Webcasts have become increasingly popular over the last several years. The ability of webcasts to reach thousands of attendees around the world has been a boon for companies and organizations. COVID-19, of course, has made webcasting even more essential by providing a way for people to be together even if they are far apart.
Knowing how to webcast requires more than just the right technology. Setting up a webcast that works for your organization also requires that you have effective strategies for keeping your audience engaged, and, in many ways, making a webcast in 2020 has its own unique challenges.
Because of the pandemic, there’s a lot more virtual event and webcasting content out there, which means standards are higher than ever. Issues like “zoom fatigue” can mean that holding your audience’s attention can be more challenging. Additionally, because webcasts are now often stand-ins for events that would have previously been conducted in person, there’s significant demand for webcasts that meet the same socialization and entertainment criteria as face-to-face events.
Not sure how to do webcasting successfully? Don’t worry. It is possible to make a webcast that is engaging, stands out from the crowd, and meets your organization’s needs – even in these challenging times. In fact, webcasting is easier than ever and with these five tips, you’ll be sure to have a successful event. After all, today, anyone can be a broadcaster!
How to Do Webcasting Well
1. Make Sure You’re Prepared By Selecting The Right Webcasting Technology
Making sure you have the right technology to do a webcast should be your first priority. Of course, you’ll want to choose a webcasting tool that can accommodate your expected audience size, but technology considerations don’t stop there. A webcasting solution that can also provide you with interactive options is key to boosting engagement at your event (we’ll talk more about that in Tip #4). And, you’ll want to check what type of analytics your webcasting tool provides. Advanced, real-time analytics are essential – the more data you have, the more you’ll be able to craft increasingly successful events in the future.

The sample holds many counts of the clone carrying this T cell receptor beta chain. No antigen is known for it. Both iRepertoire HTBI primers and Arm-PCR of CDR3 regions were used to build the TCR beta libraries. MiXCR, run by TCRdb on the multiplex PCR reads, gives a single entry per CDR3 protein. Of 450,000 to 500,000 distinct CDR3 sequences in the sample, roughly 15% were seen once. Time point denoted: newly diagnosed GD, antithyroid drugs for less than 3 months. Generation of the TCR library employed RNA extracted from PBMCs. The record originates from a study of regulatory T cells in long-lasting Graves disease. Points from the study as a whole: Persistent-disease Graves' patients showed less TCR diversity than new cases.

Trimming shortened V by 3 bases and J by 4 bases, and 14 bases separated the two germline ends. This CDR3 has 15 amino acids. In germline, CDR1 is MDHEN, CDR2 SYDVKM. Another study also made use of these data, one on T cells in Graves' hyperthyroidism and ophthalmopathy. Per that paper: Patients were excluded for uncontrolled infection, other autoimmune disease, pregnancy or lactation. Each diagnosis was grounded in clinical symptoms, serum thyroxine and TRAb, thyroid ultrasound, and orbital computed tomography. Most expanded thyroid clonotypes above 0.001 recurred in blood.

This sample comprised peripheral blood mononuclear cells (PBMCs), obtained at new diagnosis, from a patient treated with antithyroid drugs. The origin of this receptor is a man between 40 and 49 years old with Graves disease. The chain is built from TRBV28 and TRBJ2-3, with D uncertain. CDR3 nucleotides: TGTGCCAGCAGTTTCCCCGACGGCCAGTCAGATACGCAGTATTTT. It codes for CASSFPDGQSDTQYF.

2. Promoting Your Webcast Is Essential To Its Success
Once you’ve set the date for your webcast, make sure everyone who needs to know about it does.
While standard tools like traditional email and calendar reminders are one way to make sure your stakeholders know about your webcast, don’t stop there. People have a lot of webcast content available to them these days, and it’s important to make sure that they are excited about attending your particular event.
Social media promotion can be one way to spread awareness for your event, but social media can be overwhelming and it can be hard to overcome the signal-to-noise ratio. Consider innovative and more personalized ways to get attendees excited for your webcast. Engaging video emails that tease event content and reinforce why your webcast is a don’t-miss occasion can help make the difference.
3. Practice Is Essential To Perfecting Your Webcast
While making a webcast is a lot easier than it used to be, making a webcast successful still requires practice both behind the scenes and on camera. Doing a practice run of your webcast with a very limited audience – such as just your production team or the responsible department – can by the key to having a great event day. This practice run will help you make sure all the technology is working the way you want it to and that all your presenters are fully confident in their roles. A run-through will also allow you to see how slide-based presentations look for participants and for your speakers to practice their delivery. Practice is key to how to webcast confidently.